Definition of despondent in US English:



  • In low spirits from loss of hope or courage.

    ‘she grew more and more despondent’
    • ‘His self-penned songs track his career from despondent dreams of stardom to the travesty of having achieved them.’
    • ‘There were reports that classmates felt he had seemed despondent.’
    • ‘You may be too easily irritated or despondent, exasperating friends and family with exacting demands and finicky attitudes.’
    • ‘After a good few years of success supporters got very despondent for a while as the team faltered in mid season and the manager came under fire.’
    • ‘As you can imagine, we were all a bit gutted and despondent.’
    • ‘The despondent manner in which Ray walked towards the dug-out said it all.’
    • ‘He became suicidal, despondent about the end of his boxing career and his disfigurement.’
    • ‘He was not too despondent after his defeat and believes he can launch a stronger bid when he has gained more experience.’
    • ‘I remember how despondent and disheartened we were as the doctor's findings were reported.’
    • ‘I was so embarrassed by myself, but I was also really despondent.’
    • ‘The lads are so despondent but they did really well, especially in the first half, and the effort and commitment was what we have been asking for.’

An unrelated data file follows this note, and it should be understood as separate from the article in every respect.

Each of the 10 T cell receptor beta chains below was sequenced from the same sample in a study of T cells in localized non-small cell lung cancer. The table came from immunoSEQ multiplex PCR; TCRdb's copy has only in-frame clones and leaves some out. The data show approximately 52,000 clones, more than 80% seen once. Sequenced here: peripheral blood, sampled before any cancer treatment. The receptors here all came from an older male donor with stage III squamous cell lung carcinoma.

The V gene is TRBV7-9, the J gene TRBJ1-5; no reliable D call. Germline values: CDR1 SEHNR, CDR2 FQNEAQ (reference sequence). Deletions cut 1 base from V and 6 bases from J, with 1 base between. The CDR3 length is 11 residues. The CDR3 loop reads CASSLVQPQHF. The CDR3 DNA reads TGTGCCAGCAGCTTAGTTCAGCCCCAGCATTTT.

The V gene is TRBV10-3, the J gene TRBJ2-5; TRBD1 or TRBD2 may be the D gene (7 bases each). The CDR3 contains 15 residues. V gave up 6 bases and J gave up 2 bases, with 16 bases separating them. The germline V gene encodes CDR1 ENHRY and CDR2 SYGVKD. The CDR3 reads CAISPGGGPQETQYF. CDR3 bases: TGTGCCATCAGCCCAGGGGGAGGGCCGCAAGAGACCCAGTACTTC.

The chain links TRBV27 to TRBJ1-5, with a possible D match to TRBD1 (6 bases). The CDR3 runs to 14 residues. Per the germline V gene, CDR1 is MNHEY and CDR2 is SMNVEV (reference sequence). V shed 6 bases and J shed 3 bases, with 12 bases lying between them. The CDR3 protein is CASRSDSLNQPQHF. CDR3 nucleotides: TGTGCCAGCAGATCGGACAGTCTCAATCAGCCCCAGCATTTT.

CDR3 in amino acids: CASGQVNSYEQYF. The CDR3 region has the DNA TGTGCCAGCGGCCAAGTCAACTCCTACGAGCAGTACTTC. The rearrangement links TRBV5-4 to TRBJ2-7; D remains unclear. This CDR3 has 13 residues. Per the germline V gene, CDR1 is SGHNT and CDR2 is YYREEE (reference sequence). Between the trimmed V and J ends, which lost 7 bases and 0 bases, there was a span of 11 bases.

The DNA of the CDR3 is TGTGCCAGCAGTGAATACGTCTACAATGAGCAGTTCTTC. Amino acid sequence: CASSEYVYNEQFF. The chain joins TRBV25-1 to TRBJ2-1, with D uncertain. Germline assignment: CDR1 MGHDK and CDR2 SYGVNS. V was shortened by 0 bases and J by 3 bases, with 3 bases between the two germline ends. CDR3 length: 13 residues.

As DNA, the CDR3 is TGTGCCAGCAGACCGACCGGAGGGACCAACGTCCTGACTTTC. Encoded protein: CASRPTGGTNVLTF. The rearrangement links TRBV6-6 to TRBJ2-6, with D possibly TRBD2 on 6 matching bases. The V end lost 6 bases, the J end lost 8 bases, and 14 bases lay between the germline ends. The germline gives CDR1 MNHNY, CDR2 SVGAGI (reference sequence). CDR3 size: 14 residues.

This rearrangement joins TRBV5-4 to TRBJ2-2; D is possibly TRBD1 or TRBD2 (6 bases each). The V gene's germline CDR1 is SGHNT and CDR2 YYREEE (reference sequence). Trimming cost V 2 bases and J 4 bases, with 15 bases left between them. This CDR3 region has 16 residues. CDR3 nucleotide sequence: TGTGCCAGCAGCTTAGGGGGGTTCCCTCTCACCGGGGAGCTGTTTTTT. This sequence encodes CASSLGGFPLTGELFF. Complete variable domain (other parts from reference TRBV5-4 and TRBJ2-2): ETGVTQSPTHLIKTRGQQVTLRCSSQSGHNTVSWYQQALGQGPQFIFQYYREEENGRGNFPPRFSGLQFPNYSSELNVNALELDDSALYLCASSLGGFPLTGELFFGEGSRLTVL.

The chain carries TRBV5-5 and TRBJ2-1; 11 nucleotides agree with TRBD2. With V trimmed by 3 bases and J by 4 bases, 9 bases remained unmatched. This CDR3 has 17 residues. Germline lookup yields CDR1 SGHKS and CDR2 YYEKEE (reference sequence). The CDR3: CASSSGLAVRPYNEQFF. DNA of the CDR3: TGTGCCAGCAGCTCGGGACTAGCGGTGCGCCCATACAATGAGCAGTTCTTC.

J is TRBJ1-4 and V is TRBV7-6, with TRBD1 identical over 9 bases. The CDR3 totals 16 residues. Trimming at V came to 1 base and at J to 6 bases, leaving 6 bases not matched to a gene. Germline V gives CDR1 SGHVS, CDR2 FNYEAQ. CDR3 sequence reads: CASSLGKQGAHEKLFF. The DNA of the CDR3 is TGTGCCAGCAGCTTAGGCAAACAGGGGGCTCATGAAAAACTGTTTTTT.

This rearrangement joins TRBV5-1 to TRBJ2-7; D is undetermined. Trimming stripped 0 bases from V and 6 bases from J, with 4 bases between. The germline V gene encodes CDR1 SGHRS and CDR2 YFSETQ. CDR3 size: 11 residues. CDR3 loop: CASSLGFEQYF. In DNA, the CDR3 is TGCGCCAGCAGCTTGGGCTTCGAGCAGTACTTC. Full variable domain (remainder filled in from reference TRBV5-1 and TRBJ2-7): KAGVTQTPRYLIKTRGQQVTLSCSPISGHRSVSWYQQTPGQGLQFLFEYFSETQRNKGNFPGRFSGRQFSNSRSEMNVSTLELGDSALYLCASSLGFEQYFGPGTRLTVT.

• ‘A man is sometimes despondent from disappointment, is gloomy, and has no courage to work.’
    • ‘Of course, he may have been despondent for personal reasons having nothing to do with any of this.’
    • ‘The red and black segment of the crowd were in delirium, the blue and white silent and despondent.’
    • ‘I feel tearful, angry, despondent, restless, annoyed, irritable and prickly all at the same time.’
    • ‘It was a break they both needed as both had been depressed and despondent.’
    • ‘Jason cast a despondent look in my direction and allowed himself to be dragged away.’
    • ‘There are also, though, lots and lots of people in this country who are extremely despondent.’
    • ‘A visit from Canterbury certainly cheers up hard-pressed and often despondent clergy and congregations.’
    • ‘They'll still be despondent after going so agonisingly close, but that historic first title might not be too far off now.’
    disheartened, discouraged, dispirited, downhearted, low-spirited, in low spirits, hopeless, downcast, cast down, crestfallen, down, low, disconsolate, in despair, despairing, wretched, oppressed
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